Results 1 to 18 of 18
Materials in this expanding collection pertain to the experience of African American students and faculty at Northwestern University. The documents included in this collection are university reports about African American students, articles on race and higher education, reproductions of student newspapers discussing race relations on-campus and materials concerning the 1968 Bursar's Office Takeover. This collection also includes biographical subject files.
Ernest Burgess(1886-1966), Professor of Sociology, University of Chicago, 1916-1952. Contains correspondence; manuscripts; minutes; reports; memoranda; research material that includes proposals, case studies, questionnaires, tables, and interviews; teaching and course materials, class record books; letters of recommendation; bibliographies; student papers; offprints; and maps and charts. Includes material relating to professional organizations with which Burgess was associated. Topics reflect Burgess' interest in
Ernest W. Burgess (1886-1966), sociologist. The Burgess Papers Addenda documents Burgess' career as a Professor of Sociology at the University of Chicago as well as his involvement in a variety of community, social, governmental and research organizations. The collection includes surveys, questionnaires, maps, diagrams, note cards, punch cards, recordings, microfilm, manuscripts, notes, offprints, articles, photographs, student records and administrative material,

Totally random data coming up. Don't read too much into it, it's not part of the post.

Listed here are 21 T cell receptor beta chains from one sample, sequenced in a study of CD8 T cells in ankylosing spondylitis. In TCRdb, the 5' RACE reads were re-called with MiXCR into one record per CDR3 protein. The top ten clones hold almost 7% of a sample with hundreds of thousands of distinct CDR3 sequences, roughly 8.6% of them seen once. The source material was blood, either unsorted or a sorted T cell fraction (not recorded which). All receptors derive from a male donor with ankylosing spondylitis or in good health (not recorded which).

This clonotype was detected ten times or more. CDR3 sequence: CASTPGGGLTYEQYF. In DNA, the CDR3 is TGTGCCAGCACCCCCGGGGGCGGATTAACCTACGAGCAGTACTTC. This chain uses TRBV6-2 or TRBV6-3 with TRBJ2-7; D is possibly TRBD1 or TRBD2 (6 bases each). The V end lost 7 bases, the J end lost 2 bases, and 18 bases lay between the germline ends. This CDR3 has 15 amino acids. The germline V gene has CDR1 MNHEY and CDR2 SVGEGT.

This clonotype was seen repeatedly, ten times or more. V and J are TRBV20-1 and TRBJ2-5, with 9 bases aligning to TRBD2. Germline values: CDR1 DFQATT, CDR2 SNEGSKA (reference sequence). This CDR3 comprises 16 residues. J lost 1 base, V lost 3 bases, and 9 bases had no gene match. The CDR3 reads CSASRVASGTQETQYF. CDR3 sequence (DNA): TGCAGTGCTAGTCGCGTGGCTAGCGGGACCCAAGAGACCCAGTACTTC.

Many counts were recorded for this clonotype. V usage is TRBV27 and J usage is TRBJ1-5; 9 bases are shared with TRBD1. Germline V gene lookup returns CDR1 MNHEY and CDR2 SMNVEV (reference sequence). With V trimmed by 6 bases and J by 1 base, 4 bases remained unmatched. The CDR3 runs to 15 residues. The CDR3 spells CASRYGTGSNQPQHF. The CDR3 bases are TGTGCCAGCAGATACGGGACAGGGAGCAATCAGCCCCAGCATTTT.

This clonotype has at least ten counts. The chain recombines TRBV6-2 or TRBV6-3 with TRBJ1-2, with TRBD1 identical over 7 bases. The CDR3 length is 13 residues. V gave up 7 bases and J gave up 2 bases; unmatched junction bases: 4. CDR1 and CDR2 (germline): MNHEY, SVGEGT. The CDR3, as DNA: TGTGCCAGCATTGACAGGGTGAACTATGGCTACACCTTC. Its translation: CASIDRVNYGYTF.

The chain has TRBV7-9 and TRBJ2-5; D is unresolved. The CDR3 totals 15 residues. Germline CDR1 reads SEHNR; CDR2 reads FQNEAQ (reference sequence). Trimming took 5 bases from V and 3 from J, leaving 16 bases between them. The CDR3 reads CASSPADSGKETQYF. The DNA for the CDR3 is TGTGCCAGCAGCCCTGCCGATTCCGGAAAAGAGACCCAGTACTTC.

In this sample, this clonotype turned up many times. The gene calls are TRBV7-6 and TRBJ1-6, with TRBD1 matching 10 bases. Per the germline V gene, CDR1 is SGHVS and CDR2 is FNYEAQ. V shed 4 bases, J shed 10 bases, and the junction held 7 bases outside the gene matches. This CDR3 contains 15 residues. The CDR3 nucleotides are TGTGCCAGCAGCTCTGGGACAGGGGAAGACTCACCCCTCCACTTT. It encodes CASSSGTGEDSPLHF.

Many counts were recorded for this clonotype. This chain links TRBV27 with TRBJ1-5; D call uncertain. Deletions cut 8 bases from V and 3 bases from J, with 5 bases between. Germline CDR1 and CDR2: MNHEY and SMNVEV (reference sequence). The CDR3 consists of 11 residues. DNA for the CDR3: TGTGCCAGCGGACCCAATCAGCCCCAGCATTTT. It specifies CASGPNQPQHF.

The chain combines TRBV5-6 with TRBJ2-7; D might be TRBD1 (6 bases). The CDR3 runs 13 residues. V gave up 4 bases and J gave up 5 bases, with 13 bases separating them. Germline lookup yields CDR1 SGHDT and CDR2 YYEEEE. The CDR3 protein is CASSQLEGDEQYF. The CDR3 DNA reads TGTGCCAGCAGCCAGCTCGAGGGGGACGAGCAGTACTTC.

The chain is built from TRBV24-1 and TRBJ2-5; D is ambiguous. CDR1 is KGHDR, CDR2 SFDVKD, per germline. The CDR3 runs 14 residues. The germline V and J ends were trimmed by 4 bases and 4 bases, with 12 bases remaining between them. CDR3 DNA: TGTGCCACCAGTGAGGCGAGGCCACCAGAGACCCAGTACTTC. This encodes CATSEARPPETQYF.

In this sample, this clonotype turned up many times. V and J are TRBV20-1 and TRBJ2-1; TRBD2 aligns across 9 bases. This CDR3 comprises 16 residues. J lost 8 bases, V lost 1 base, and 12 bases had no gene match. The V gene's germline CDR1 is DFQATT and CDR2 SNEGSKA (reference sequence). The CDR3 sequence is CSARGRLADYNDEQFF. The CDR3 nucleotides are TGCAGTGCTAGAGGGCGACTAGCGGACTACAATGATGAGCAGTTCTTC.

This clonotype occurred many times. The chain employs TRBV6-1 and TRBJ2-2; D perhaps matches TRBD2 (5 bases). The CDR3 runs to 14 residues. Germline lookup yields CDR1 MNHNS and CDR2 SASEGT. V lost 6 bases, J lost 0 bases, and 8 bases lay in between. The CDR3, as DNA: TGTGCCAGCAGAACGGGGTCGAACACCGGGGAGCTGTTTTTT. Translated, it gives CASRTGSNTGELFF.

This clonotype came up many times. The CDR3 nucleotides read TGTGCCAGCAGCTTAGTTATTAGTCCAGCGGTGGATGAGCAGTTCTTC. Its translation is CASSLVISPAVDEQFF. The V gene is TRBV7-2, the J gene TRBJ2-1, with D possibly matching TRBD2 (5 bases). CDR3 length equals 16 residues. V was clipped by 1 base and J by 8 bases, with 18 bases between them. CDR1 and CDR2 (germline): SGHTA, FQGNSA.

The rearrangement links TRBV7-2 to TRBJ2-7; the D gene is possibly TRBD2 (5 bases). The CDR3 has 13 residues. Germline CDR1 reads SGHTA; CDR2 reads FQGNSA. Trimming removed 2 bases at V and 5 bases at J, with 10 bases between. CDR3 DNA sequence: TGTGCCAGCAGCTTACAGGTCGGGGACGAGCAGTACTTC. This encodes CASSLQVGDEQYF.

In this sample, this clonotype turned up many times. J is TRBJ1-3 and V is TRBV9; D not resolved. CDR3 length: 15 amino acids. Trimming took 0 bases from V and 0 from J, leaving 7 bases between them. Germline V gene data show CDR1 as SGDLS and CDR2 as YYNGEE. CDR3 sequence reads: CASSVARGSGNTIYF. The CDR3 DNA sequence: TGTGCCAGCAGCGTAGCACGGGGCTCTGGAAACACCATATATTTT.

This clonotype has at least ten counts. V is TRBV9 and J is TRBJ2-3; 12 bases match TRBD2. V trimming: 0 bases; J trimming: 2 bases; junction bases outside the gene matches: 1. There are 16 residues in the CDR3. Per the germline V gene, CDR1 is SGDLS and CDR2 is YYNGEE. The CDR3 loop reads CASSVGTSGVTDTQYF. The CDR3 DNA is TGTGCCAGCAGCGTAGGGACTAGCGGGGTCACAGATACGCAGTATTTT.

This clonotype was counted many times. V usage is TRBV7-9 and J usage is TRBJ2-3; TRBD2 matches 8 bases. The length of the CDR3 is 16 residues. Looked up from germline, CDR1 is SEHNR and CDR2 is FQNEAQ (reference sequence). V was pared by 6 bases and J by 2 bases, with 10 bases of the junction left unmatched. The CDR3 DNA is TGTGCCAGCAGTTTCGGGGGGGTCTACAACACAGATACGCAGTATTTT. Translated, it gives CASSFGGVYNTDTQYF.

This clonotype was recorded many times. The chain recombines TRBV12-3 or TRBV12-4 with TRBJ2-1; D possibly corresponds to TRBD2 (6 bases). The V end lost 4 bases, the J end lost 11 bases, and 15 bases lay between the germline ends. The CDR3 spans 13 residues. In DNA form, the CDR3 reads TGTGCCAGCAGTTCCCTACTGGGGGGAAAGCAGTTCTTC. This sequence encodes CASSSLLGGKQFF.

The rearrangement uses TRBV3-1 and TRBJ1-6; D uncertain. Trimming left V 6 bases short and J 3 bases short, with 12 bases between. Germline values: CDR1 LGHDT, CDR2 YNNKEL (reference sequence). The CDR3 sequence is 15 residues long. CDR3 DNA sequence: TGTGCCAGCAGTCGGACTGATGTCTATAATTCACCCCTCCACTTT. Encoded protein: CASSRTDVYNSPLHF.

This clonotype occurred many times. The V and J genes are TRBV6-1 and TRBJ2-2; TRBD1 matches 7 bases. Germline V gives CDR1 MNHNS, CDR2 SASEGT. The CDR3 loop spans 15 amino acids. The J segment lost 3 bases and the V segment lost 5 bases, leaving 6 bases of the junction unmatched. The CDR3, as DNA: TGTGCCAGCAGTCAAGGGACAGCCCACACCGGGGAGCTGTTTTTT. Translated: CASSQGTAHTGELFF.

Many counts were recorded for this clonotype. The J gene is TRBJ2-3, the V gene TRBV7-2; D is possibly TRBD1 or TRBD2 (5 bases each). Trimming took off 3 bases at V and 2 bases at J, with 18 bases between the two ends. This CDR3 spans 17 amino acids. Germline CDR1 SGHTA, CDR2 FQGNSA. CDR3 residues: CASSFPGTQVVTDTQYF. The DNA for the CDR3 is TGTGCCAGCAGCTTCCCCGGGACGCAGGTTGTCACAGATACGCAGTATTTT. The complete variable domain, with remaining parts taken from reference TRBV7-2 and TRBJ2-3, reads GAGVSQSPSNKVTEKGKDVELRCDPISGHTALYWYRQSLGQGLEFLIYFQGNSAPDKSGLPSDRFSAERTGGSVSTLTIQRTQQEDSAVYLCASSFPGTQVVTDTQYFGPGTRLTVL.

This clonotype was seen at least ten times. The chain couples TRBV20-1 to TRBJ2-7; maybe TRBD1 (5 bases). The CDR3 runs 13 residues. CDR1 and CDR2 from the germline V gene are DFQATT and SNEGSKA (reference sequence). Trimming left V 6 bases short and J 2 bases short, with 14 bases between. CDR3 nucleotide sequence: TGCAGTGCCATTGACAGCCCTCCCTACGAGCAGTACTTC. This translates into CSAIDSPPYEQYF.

Faith Rich (1909-1990) was a white community activist, educator and volunteer with numerous organizations including the Chicago Westside Branch of the National Association for the Advancement of Colored People (NAACP), the Congress of Racial Equality (CORE), the Independent Voters of Illinois (IVI), the 15th Place Block Club, the Literacy Council of Chicago and local PTAs. She focused her organizing efforts
The Gary Urban League (GUL) records consist of correspondence, 1940-1960; published material, 1953-1955; clippings, 1948-1962; press releases, 1952-1962; course outlines and class schedules of special institutes held in Gary, 1957-1960; agenda, minutes, memoranda, greeting cards, handwritten notes, lists, and announcements of the GUL 1945-1965; charts and questionnaires of the National Urban League (NUL) on employment trends; petitions and minutes of
The Metropolitan Planning Council is an independent nonprofit Chicago area planning organization. According to its website, it is committed to developing a sustainable and prosperous Chicago region, and since its founding in 1934 it has played a critical role in city infrastructure planning, providing housing for low income individuals, sponsoring urban renewal, protecting the environment, and advocating health care for
Correspondence, course applications, teaching and survey materials, newsletters, announcements, newspaper clippings, administrative and financial records, reports, publications, and other records of the Training Center at Hull-House (Chicago, Ill.), sponsored by the National Federation of Settlements and Neighborhood Centers. The majority of the collection relates to studies conducted and courses offered by the training center for social workers and leaders of
Items collected as part of the ""Neighborhoods, Keepers of Culture Project"" of the Chicago Historical Society, which focused on the following community areas: Near West Side, East Garfield Park, Lower West Side (Pilsen), South Lawndale (Little Village), Rogers Park, West Ridge, and Douglas and Grand Boulevard on the South Side. Items in this collection include video footage used in an